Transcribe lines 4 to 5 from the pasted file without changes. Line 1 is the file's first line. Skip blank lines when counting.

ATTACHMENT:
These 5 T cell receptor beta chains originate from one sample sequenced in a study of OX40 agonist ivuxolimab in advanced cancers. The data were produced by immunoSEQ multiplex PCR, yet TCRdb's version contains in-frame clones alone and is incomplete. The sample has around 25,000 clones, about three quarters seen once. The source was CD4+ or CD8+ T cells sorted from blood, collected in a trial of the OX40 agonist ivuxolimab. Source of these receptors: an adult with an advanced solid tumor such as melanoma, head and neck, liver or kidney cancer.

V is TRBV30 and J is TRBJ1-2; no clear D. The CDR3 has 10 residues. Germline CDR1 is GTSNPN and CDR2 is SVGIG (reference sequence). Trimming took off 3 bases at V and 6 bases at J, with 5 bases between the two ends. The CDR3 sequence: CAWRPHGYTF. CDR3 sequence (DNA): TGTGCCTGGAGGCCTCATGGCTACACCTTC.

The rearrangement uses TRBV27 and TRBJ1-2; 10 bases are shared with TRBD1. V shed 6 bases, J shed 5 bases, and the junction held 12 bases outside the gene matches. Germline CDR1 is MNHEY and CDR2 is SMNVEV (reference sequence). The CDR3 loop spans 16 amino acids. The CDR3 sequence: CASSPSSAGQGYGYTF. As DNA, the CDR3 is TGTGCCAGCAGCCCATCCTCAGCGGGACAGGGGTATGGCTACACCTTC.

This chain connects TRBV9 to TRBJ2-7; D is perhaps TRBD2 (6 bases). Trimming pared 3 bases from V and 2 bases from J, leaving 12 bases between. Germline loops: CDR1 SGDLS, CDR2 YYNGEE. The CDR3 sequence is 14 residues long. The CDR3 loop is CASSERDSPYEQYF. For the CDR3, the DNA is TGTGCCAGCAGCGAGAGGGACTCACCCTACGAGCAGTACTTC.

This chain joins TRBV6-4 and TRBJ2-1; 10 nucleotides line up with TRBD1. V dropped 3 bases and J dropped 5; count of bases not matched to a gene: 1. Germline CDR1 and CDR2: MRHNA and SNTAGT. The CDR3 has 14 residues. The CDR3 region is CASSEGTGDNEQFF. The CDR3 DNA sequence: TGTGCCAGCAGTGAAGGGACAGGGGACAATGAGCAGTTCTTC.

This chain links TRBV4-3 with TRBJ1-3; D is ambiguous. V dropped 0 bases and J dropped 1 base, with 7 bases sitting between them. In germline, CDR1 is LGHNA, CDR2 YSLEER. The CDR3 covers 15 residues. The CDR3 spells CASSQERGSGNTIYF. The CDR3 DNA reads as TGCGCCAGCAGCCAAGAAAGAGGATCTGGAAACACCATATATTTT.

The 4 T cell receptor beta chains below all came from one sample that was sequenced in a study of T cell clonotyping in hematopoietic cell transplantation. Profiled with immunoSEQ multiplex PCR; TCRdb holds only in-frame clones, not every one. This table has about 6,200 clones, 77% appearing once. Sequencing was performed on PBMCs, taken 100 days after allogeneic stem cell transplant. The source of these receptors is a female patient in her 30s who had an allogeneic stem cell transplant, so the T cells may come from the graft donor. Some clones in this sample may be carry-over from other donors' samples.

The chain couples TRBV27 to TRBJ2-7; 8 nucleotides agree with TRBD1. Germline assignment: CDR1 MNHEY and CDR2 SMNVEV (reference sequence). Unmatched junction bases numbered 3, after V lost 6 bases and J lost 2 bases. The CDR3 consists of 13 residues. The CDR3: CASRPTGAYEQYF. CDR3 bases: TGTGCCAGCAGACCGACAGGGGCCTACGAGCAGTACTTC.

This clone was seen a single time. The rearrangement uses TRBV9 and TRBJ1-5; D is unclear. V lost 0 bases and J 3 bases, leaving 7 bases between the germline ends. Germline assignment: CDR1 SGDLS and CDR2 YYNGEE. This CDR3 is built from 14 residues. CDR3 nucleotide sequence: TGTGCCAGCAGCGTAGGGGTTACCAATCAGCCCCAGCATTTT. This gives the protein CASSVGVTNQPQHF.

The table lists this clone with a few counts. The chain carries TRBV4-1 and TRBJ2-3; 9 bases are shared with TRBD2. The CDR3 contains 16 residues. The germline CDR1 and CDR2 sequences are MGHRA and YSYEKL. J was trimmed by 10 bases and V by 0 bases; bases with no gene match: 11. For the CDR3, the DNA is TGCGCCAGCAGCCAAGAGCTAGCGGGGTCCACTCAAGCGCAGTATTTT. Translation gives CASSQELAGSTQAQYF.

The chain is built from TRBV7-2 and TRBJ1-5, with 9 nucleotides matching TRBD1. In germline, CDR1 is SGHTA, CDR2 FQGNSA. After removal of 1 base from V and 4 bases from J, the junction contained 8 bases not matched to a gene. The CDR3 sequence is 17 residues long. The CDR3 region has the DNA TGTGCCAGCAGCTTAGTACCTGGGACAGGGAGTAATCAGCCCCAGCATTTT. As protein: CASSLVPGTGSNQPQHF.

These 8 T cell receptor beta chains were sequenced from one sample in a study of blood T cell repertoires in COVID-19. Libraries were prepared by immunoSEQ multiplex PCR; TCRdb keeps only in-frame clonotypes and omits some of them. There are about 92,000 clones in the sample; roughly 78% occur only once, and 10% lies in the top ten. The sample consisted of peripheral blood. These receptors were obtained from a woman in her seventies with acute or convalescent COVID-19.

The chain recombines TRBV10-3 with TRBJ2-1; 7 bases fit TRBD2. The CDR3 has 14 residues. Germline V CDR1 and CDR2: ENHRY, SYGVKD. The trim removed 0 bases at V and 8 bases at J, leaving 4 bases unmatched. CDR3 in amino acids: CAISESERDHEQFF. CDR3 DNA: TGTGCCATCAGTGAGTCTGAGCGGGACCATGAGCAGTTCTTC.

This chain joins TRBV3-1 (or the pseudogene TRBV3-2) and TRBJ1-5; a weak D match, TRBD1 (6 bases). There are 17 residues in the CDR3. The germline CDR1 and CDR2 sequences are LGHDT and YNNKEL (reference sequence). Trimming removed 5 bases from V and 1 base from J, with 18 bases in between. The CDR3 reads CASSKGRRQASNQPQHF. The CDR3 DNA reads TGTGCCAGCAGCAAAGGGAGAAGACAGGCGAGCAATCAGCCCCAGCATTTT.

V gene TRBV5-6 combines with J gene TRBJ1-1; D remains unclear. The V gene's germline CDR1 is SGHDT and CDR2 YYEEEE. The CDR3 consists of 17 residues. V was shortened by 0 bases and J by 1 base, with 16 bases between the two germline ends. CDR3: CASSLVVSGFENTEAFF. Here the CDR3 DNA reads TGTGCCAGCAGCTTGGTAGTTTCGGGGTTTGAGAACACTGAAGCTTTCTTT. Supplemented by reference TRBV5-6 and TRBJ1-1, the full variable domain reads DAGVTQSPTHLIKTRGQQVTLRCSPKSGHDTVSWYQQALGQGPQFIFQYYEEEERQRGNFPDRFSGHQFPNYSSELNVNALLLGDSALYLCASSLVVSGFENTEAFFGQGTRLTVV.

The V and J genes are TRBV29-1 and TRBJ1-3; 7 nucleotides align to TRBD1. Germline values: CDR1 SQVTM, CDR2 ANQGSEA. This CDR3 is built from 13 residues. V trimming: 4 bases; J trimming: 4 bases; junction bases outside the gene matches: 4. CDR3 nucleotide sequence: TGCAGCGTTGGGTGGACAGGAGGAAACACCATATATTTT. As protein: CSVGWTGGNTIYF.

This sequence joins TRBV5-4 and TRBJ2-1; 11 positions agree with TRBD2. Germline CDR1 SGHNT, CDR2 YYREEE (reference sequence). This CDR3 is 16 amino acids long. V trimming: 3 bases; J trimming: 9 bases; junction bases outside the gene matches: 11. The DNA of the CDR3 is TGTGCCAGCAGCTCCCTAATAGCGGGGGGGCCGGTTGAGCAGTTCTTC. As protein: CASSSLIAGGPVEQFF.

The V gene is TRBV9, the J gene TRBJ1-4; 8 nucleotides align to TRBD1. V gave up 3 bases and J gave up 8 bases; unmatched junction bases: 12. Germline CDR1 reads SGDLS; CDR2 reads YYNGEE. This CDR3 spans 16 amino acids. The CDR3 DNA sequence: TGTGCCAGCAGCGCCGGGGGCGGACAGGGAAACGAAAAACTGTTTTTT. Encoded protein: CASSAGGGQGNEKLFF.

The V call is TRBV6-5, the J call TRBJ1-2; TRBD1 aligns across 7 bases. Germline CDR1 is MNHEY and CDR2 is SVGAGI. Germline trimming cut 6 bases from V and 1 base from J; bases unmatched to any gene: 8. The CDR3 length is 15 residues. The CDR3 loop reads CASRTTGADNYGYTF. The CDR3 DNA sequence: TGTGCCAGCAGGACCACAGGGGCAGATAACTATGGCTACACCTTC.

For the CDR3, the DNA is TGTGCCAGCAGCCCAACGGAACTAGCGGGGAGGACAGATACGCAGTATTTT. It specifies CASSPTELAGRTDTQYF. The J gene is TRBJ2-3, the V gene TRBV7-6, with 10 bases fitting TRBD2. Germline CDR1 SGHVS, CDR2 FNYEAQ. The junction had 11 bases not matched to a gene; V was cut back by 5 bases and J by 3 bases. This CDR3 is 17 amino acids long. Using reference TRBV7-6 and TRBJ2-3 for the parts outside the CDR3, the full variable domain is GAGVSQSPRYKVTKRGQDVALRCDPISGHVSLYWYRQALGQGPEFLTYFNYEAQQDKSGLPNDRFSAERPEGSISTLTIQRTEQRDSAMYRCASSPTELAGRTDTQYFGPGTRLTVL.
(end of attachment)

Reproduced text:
This chain connects TRBV9 to TRBJ2-7; D is perhaps TRBD2 (6 bases). Trimming pared 3 bases from V and 2 bases from J, leaving 12 bases between. Germline loops: CDR1 SGDLS, CDR2 YYNGEE. The CDR3 sequence is 14 residues long. The CDR3 loop is CASSERDSPYEQYF. For the CDR3, the DNA is TGTGCCAGCAGCGAGAGGGACTCACCCTACGAGCAGTACTTC.

This chain joins TRBV6-4 and TRBJ2-1; 10 nucleotides line up with TRBD1. V dropped 3 bases and J dropped 5; count of bases not matched to a gene: 1. Germline CDR1 and CDR2: MRHNA and SNTAGT. The CDR3 has 14 residues. The CDR3 region is CASSEGTGDNEQFF. The CDR3 DNA sequence: TGTGCCAGCAGTGAAGGGACAGGGGACAATGAGCAGTTCTTC.